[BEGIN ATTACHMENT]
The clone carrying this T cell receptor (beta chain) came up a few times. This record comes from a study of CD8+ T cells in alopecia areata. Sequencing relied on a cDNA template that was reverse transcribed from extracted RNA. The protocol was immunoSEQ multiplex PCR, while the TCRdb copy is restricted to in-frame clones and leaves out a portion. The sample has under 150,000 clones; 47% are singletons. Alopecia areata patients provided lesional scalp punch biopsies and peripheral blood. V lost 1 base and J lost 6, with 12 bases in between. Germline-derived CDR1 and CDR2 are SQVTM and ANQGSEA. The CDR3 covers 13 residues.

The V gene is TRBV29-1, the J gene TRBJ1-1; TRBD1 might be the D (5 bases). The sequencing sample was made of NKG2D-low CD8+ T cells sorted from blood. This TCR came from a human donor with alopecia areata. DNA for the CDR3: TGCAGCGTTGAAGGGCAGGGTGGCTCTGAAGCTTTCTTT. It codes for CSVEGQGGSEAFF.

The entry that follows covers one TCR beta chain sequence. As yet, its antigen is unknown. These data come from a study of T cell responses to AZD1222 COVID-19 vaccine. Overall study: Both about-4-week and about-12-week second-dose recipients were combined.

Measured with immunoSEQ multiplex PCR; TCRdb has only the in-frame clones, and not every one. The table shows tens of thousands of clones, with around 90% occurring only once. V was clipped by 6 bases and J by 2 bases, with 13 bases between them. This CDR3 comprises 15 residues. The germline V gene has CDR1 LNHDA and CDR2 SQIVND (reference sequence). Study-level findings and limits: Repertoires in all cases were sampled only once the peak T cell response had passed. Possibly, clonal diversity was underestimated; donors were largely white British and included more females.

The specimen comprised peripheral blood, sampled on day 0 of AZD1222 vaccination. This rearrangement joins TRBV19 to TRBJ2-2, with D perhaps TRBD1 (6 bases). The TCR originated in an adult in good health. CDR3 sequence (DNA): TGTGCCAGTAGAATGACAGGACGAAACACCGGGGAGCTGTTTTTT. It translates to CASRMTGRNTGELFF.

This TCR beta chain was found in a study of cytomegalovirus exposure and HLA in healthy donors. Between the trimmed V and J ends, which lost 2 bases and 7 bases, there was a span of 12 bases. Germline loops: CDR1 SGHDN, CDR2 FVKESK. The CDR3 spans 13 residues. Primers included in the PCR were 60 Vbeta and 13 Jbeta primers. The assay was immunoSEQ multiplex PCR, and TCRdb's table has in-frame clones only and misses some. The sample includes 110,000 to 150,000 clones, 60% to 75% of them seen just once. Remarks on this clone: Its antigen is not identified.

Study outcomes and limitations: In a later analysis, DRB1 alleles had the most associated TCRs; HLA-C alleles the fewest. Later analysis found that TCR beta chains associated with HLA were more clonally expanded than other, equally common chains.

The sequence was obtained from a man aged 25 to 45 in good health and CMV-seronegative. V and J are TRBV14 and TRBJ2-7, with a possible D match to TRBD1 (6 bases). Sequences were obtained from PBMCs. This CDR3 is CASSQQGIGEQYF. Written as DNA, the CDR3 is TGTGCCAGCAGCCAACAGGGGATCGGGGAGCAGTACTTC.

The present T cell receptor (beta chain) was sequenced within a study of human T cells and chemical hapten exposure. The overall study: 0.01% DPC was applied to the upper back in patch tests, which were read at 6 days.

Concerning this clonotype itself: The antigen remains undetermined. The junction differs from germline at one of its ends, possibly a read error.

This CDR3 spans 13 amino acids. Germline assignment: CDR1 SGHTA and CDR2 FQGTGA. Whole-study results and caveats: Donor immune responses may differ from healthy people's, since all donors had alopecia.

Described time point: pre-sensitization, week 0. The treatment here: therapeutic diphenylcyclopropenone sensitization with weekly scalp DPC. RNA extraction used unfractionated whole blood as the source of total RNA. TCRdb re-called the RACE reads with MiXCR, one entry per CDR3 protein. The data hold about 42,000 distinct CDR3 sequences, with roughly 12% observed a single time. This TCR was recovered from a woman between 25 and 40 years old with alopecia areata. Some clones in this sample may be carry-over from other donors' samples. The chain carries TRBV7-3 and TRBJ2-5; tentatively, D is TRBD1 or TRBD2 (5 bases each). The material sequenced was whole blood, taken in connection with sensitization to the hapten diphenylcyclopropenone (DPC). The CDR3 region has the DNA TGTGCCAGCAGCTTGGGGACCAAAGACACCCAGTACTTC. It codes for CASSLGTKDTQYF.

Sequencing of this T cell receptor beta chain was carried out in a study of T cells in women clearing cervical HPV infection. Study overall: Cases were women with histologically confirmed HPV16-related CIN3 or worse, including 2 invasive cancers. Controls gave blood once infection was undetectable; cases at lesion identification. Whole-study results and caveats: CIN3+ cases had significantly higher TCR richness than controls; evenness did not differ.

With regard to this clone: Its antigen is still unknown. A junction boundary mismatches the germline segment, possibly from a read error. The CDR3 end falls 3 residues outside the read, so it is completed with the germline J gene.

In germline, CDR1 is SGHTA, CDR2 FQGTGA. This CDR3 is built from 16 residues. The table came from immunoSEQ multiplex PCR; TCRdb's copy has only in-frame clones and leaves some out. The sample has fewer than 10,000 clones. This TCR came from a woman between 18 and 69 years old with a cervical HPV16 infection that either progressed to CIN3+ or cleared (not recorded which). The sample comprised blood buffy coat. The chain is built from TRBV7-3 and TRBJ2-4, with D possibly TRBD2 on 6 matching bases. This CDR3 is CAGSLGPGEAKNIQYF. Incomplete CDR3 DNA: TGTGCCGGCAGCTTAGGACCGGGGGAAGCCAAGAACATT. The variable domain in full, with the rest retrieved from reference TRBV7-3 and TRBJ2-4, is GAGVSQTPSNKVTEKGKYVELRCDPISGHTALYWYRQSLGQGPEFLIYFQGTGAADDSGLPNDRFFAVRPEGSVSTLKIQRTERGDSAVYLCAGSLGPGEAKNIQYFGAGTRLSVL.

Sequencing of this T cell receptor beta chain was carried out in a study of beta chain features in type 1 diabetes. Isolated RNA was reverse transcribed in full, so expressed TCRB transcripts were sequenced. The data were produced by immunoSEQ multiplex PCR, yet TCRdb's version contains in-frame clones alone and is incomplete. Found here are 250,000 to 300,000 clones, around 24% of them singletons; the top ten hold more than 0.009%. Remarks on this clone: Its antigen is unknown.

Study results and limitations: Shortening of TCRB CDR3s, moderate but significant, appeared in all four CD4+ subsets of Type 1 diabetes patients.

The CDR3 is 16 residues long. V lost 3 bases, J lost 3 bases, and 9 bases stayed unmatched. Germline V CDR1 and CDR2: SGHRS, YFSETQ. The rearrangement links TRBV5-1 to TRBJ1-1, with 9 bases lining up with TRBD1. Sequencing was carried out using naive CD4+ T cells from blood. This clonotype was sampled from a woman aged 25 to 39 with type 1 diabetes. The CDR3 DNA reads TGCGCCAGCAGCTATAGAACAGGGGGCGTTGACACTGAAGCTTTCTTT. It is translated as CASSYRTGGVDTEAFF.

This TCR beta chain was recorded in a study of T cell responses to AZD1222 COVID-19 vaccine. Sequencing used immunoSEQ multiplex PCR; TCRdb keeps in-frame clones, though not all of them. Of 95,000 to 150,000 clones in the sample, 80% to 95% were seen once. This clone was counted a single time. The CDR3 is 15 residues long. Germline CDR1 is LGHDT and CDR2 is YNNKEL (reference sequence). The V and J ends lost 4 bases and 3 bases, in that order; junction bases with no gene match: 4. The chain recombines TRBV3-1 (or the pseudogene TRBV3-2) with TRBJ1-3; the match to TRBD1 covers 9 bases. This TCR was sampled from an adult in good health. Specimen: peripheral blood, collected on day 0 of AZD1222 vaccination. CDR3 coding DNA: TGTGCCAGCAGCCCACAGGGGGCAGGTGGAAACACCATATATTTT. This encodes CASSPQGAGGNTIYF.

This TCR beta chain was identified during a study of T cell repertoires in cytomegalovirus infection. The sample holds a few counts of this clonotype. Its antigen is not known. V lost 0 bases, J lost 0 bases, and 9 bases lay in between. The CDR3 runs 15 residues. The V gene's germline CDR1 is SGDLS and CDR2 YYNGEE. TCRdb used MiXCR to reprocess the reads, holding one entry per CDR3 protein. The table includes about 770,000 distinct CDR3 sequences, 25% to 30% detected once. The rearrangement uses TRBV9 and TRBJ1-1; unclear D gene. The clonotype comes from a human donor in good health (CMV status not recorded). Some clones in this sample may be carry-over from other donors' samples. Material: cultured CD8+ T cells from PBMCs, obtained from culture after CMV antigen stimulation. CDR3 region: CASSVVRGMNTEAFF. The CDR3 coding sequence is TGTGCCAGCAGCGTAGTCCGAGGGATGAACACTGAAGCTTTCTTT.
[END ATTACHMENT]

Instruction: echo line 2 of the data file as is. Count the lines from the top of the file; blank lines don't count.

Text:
The V gene is TRBV29-1, the J gene TRBJ1-1; TRBD1 might be the D (5 bases). The sequencing sample was made of NKG2D-low CD8+ T cells sorted from blood. This TCR came from a human donor with alopecia areata. DNA for the CDR3: TGCAGCGTTGAAGGGCAGGGTGGCTCTGAAGCTTTCTTT. It codes for CSVEGQGGSEAFF.